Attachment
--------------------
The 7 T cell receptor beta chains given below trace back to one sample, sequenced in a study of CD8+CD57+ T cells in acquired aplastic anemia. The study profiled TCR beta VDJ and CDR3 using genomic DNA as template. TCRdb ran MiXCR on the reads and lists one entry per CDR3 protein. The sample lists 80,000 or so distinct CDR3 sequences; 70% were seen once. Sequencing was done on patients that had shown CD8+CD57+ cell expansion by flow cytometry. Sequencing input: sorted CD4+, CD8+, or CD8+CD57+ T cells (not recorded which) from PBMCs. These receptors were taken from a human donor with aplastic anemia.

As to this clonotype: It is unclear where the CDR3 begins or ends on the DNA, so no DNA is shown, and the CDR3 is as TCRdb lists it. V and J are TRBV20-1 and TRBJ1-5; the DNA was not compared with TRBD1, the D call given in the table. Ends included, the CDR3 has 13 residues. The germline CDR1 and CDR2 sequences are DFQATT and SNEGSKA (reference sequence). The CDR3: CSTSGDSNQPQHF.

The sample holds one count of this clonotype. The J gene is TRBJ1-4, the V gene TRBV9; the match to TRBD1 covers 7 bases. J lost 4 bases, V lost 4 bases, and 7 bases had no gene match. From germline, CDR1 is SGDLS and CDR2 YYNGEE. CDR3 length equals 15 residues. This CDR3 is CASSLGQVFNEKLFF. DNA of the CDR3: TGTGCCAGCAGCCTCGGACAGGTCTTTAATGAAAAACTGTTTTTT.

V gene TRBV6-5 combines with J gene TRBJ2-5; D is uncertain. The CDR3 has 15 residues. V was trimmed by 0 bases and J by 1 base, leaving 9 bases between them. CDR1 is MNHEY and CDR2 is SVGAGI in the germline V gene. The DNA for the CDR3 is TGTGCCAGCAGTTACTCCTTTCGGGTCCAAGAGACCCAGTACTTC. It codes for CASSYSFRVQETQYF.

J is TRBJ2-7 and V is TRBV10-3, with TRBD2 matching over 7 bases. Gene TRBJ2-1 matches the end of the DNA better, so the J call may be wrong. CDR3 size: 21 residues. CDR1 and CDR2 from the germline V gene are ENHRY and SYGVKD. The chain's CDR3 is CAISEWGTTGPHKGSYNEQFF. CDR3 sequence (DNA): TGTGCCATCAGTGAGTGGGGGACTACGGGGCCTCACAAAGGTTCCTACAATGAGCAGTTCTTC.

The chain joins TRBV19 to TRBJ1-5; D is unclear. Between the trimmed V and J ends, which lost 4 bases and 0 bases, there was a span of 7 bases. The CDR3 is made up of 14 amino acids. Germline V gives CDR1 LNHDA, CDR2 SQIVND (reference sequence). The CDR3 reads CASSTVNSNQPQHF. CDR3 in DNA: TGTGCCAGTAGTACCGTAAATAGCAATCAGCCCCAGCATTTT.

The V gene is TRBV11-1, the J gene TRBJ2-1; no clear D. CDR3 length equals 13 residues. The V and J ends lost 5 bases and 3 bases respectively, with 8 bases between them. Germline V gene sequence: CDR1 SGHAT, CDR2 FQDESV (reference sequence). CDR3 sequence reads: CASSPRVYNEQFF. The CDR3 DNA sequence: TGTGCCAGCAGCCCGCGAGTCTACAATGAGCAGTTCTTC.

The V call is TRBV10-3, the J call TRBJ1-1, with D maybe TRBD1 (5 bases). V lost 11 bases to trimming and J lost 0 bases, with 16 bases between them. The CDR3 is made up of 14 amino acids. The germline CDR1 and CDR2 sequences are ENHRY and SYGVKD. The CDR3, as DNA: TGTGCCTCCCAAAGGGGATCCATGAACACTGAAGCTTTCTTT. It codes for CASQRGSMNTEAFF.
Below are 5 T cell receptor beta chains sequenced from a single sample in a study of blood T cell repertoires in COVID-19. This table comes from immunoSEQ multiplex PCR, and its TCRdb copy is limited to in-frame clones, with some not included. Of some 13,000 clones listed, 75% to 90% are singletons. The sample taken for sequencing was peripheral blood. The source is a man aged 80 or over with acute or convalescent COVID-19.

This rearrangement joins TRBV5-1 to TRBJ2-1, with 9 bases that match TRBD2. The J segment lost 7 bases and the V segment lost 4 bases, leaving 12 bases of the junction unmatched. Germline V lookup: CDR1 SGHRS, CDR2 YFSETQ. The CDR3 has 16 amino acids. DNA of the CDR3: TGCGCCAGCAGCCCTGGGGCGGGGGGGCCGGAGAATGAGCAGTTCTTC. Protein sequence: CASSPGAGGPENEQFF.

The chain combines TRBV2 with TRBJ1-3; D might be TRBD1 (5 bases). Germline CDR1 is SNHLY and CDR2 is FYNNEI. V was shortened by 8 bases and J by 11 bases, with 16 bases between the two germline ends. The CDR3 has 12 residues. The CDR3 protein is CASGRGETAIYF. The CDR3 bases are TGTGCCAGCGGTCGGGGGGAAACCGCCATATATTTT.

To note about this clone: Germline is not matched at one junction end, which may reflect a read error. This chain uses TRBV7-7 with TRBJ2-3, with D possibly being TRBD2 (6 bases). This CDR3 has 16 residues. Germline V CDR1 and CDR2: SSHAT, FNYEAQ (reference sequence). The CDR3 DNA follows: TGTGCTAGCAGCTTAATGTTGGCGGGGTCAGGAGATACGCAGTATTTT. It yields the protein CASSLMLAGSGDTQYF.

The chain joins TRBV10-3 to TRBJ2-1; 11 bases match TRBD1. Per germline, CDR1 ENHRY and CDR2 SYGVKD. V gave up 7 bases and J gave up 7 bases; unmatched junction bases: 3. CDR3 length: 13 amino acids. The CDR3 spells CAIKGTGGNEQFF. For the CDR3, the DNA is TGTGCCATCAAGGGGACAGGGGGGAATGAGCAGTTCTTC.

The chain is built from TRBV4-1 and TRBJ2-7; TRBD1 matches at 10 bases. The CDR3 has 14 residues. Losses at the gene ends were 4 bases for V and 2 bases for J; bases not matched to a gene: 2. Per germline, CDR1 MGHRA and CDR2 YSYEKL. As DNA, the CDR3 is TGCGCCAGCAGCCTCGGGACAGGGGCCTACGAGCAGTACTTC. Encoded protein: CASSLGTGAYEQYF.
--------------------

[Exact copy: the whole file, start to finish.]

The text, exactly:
The 7 T cell receptor beta chains given below trace back to one sample, sequenced in a study of CD8+CD57+ T cells in acquired aplastic anemia. The study profiled TCR beta VDJ and CDR3 using genomic DNA as template. TCRdb ran MiXCR on the reads and lists one entry per CDR3 protein. The sample lists 80,000 or so distinct CDR3 sequences; 70% were seen once. Sequencing was done on patients that had shown CD8+CD57+ cell expansion by flow cytometry. Sequencing input: sorted CD4+, CD8+, or CD8+CD57+ T cells (not recorded which) from PBMCs. These receptors were taken from a human donor with aplastic anemia.

As to this clonotype: It is unclear where the CDR3 begins or ends on the DNA, so no DNA is shown, and the CDR3 is as TCRdb lists it. V and J are TRBV20-1 and TRBJ1-5; the DNA was not compared with TRBD1, the D call given in the table. Ends included, the CDR3 has 13 residues. The germline CDR1 and CDR2 sequences are DFQATT and SNEGSKA (reference sequence). The CDR3: CSTSGDSNQPQHF.

The sample holds one count of this clonotype. The J gene is TRBJ1-4, the V gene TRBV9; the match to TRBD1 covers 7 bases. J lost 4 bases, V lost 4 bases, and 7 bases had no gene match. From germline, CDR1 is SGDLS and CDR2 YYNGEE. CDR3 length equals 15 residues. This CDR3 is CASSLGQVFNEKLFF. DNA of the CDR3: TGTGCCAGCAGCCTCGGACAGGTCTTTAATGAAAAACTGTTTTTT.

V gene TRBV6-5 combines with J gene TRBJ2-5; D is uncertain. The CDR3 has 15 residues. V was trimmed by 0 bases and J by 1 base, leaving 9 bases between them. CDR1 is MNHEY and CDR2 is SVGAGI in the germline V gene. The DNA for the CDR3 is TGTGCCAGCAGTTACTCCTTTCGGGTCCAAGAGACCCAGTACTTC. It codes for CASSYSFRVQETQYF.

J is TRBJ2-7 and V is TRBV10-3, with TRBD2 matching over 7 bases. Gene TRBJ2-1 matches the end of the DNA better, so the J call may be wrong. CDR3 size: 21 residues. CDR1 and CDR2 from the germline V gene are ENHRY and SYGVKD. The chain's CDR3 is CAISEWGTTGPHKGSYNEQFF. CDR3 sequence (DNA): TGTGCCATCAGTGAGTGGGGGACTACGGGGCCTCACAAAGGTTCCTACAATGAGCAGTTCTTC.

The chain joins TRBV19 to TRBJ1-5; D is unclear. Between the trimmed V and J ends, which lost 4 bases and 0 bases, there was a span of 7 bases. The CDR3 is made up of 14 amino acids. Germline V gives CDR1 LNHDA, CDR2 SQIVND (reference sequence). The CDR3 reads CASSTVNSNQPQHF. CDR3 in DNA: TGTGCCAGTAGTACCGTAAATAGCAATCAGCCCCAGCATTTT.

The V gene is TRBV11-1, the J gene TRBJ2-1; no clear D. CDR3 length equals 13 residues. The V and J ends lost 5 bases and 3 bases respectively, with 8 bases between them. Germline V gene sequence: CDR1 SGHAT, CDR2 FQDESV (reference sequence). CDR3 sequence reads: CASSPRVYNEQFF. The CDR3 DNA sequence: TGTGCCAGCAGCCCGCGAGTCTACAATGAGCAGTTCTTC.

The V call is TRBV10-3, the J call TRBJ1-1, with D maybe TRBD1 (5 bases). V lost 11 bases to trimming and J lost 0 bases, with 16 bases between them. The CDR3 is made up of 14 amino acids. The germline CDR1 and CDR2 sequences are ENHRY and SYGVKD. The CDR3, as DNA: TGTGCCTCCCAAAGGGGATCCATGAACACTGAAGCTTTCTTT. It codes for CASQRGSMNTEAFF.
Below are 5 T cell receptor beta chains sequenced from a single sample in a study of blood T cell repertoires in COVID-19. This table comes from immunoSEQ multiplex PCR, and its TCRdb copy is limited to in-frame clones, with some not included. Of some 13,000 clones listed, 75% to 90% are singletons. The sample taken for sequencing was peripheral blood. The source is a man aged 80 or over with acute or convalescent COVID-19.

This rearrangement joins TRBV5-1 to TRBJ2-1, with 9 bases that match TRBD2. The J segment lost 7 bases and the V segment lost 4 bases, leaving 12 bases of the junction unmatched. Germline V lookup: CDR1 SGHRS, CDR2 YFSETQ. The CDR3 has 16 amino acids. DNA of the CDR3: TGCGCCAGCAGCCCTGGGGCGGGGGGGCCGGAGAATGAGCAGTTCTTC. Protein sequence: CASSPGAGGPENEQFF.

The chain combines TRBV2 with TRBJ1-3; D might be TRBD1 (5 bases). Germline CDR1 is SNHLY and CDR2 is FYNNEI. V was shortened by 8 bases and J by 11 bases, with 16 bases between the two germline ends. The CDR3 has 12 residues. The CDR3 protein is CASGRGETAIYF. The CDR3 bases are TGTGCCAGCGGTCGGGGGGAAACCGCCATATATTTT.

To note about this clone: Germline is not matched at one junction end, which may reflect a read error. This chain uses TRBV7-7 with TRBJ2-3, with D possibly being TRBD2 (6 bases). This CDR3 has 16 residues. Germline V CDR1 and CDR2: SSHAT, FNYEAQ (reference sequence). The CDR3 DNA follows: TGTGCTAGCAGCTTAATGTTGGCGGGGTCAGGAGATACGCAGTATTTT. It yields the protein CASSLMLAGSGDTQYF.

The chain joins TRBV10-3 to TRBJ2-1; 11 bases match TRBD1. Per germline, CDR1 ENHRY and CDR2 SYGVKD. V gave up 7 bases and J gave up 7 bases; unmatched junction bases: 3. CDR3 length: 13 amino acids. The CDR3 spells CAIKGTGGNEQFF. For the CDR3, the DNA is TGTGCCATCAAGGGGACAGGGGGGAATGAGCAGTTCTTC.

The chain is built from TRBV4-1 and TRBJ2-7; TRBD1 matches at 10 bases. The CDR3 has 14 residues. Losses at the gene ends were 4 bases for V and 2 bases for J; bases not matched to a gene: 2. Per germline, CDR1 MGHRA and CDR2 YSYEKL. As DNA, the CDR3 is TGCGCCAGCAGCCTCGGGACAGGGGCCTACGAGCAGTACTTC. Encoded protein: CASSLGTGAYEQYF.